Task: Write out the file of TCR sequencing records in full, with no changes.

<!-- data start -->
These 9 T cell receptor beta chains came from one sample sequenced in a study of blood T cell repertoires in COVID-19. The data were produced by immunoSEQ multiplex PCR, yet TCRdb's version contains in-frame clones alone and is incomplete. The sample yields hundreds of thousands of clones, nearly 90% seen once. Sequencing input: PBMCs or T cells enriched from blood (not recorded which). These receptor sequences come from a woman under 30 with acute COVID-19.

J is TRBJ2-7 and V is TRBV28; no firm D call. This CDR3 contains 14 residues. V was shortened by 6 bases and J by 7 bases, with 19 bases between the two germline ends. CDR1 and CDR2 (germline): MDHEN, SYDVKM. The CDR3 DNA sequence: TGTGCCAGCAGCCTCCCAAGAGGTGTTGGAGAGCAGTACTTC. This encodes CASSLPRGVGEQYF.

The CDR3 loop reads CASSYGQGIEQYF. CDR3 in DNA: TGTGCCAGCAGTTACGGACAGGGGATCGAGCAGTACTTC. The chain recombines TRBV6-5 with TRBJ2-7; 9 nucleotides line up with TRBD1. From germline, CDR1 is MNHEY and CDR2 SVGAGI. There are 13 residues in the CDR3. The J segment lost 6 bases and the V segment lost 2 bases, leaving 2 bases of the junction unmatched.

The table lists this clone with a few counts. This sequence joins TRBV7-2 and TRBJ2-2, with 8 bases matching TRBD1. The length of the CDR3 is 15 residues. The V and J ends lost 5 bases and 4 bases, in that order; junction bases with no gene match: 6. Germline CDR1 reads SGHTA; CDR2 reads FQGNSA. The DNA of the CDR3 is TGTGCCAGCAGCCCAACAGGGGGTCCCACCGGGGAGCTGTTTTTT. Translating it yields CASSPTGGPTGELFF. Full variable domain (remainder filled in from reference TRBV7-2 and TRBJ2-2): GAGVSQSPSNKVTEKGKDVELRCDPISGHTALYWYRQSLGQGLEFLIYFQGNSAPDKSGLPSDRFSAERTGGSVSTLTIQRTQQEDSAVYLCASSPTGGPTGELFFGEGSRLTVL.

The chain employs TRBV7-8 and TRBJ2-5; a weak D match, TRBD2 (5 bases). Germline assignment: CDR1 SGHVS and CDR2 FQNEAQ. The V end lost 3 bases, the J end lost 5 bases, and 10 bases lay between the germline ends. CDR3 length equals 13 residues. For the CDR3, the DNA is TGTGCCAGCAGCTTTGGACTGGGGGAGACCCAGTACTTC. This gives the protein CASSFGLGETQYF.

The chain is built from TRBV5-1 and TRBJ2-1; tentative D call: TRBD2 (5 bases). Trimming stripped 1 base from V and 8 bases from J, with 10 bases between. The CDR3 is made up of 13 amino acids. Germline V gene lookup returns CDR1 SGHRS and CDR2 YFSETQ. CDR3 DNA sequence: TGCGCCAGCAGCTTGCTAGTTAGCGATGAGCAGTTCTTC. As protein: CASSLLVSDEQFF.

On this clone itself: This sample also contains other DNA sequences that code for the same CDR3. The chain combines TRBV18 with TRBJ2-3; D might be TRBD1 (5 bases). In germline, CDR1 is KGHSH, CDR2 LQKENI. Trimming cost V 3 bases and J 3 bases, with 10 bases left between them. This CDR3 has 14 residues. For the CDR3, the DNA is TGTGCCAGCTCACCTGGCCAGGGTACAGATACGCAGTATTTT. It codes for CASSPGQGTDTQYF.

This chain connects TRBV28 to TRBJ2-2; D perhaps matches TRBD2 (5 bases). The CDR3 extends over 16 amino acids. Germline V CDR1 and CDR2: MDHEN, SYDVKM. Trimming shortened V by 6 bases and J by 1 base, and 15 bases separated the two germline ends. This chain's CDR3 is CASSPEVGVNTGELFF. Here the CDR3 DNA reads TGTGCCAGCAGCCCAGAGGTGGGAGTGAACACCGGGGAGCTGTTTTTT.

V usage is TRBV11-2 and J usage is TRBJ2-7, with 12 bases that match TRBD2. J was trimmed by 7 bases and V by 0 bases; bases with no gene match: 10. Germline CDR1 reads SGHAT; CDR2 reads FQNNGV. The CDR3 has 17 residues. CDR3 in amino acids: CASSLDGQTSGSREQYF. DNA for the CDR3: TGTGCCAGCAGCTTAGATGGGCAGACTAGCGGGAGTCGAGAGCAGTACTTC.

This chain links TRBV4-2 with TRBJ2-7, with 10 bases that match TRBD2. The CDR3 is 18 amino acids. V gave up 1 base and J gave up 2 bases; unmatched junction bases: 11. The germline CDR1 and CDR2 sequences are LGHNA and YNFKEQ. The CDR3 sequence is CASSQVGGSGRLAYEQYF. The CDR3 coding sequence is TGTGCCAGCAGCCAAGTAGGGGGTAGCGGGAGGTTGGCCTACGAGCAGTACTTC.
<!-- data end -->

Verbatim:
These 9 T cell receptor beta chains came from one sample sequenced in a study of blood T cell repertoires in COVID-19. The data were produced by immunoSEQ multiplex PCR, yet TCRdb's version contains in-frame clones alone and is incomplete. The sample yields hundreds of thousands of clones, nearly 90% seen once. Sequencing input: PBMCs or T cells enriched from blood (not recorded which). These receptor sequences come from a woman under 30 with acute COVID-19.

J is TRBJ2-7 and V is TRBV28; no firm D call. This CDR3 contains 14 residues. V was shortened by 6 bases and J by 7 bases, with 19 bases between the two germline ends. CDR1 and CDR2 (germline): MDHEN, SYDVKM. The CDR3 DNA sequence: TGTGCCAGCAGCCTCCCAAGAGGTGTTGGAGAGCAGTACTTC. This encodes CASSLPRGVGEQYF.

The CDR3 loop reads CASSYGQGIEQYF. CDR3 in DNA: TGTGCCAGCAGTTACGGACAGGGGATCGAGCAGTACTTC. The chain recombines TRBV6-5 with TRBJ2-7; 9 nucleotides line up with TRBD1. From germline, CDR1 is MNHEY and CDR2 SVGAGI. There are 13 residues in the CDR3. The J segment lost 6 bases and the V segment lost 2 bases, leaving 2 bases of the junction unmatched.

The table lists this clone with a few counts. This sequence joins TRBV7-2 and TRBJ2-2, with 8 bases matching TRBD1. The length of the CDR3 is 15 residues. The V and J ends lost 5 bases and 4 bases, in that order; junction bases with no gene match: 6. Germline CDR1 reads SGHTA; CDR2 reads FQGNSA. The DNA of the CDR3 is TGTGCCAGCAGCCCAACAGGGGGTCCCACCGGGGAGCTGTTTTTT. Translating it yields CASSPTGGPTGELFF. Full variable domain (remainder filled in from reference TRBV7-2 and TRBJ2-2): GAGVSQSPSNKVTEKGKDVELRCDPISGHTALYWYRQSLGQGLEFLIYFQGNSAPDKSGLPSDRFSAERTGGSVSTLTIQRTQQEDSAVYLCASSPTGGPTGELFFGEGSRLTVL.

The chain employs TRBV7-8 and TRBJ2-5; a weak D match, TRBD2 (5 bases). Germline assignment: CDR1 SGHVS and CDR2 FQNEAQ. The V end lost 3 bases, the J end lost 5 bases, and 10 bases lay between the germline ends. CDR3 length equals 13 residues. For the CDR3, the DNA is TGTGCCAGCAGCTTTGGACTGGGGGAGACCCAGTACTTC. This gives the protein CASSFGLGETQYF.

The chain is built from TRBV5-1 and TRBJ2-1; tentative D call: TRBD2 (5 bases). Trimming stripped 1 base from V and 8 bases from J, with 10 bases between. The CDR3 is made up of 13 amino acids. Germline V gene lookup returns CDR1 SGHRS and CDR2 YFSETQ. CDR3 DNA sequence: TGCGCCAGCAGCTTGCTAGTTAGCGATGAGCAGTTCTTC. As protein: CASSLLVSDEQFF.

On this clone itself: This sample also contains other DNA sequences that code for the same CDR3. The chain combines TRBV18 with TRBJ2-3; D might be TRBD1 (5 bases). In germline, CDR1 is KGHSH, CDR2 LQKENI. Trimming cost V 3 bases and J 3 bases, with 10 bases left between them. This CDR3 has 14 residues. For the CDR3, the DNA is TGTGCCAGCTCACCTGGCCAGGGTACAGATACGCAGTATTTT. It codes for CASSPGQGTDTQYF.

This chain connects TRBV28 to TRBJ2-2; D perhaps matches TRBD2 (5 bases). The CDR3 extends over 16 amino acids. Germline V CDR1 and CDR2: MDHEN, SYDVKM. Trimming shortened V by 6 bases and J by 1 base, and 15 bases separated the two germline ends. This chain's CDR3 is CASSPEVGVNTGELFF. Here the CDR3 DNA reads TGTGCCAGCAGCCCAGAGGTGGGAGTGAACACCGGGGAGCTGTTTTTT.

V usage is TRBV11-2 and J usage is TRBJ2-7, with 12 bases that match TRBD2. J was trimmed by 7 bases and V by 0 bases; bases with no gene match: 10. Germline CDR1 reads SGHAT; CDR2 reads FQNNGV. The CDR3 has 17 residues. CDR3 in amino acids: CASSLDGQTSGSREQYF. DNA for the CDR3: TGTGCCAGCAGCTTAGATGGGCAGACTAGCGGGAGTCGAGAGCAGTACTTC.

This chain links TRBV4-2 with TRBJ2-7, with 10 bases that match TRBD2. The CDR3 is 18 amino acids. V gave up 1 base and J gave up 2 bases; unmatched junction bases: 11. The germline CDR1 and CDR2 sequences are LGHNA and YNFKEQ. The CDR3 sequence is CASSQVGGSGRLAYEQYF. The CDR3 coding sequence is TGTGCCAGCAGCCAAGTAGGGGGTAGCGGGAGGTTGGCCTACGAGCAGTACTTC.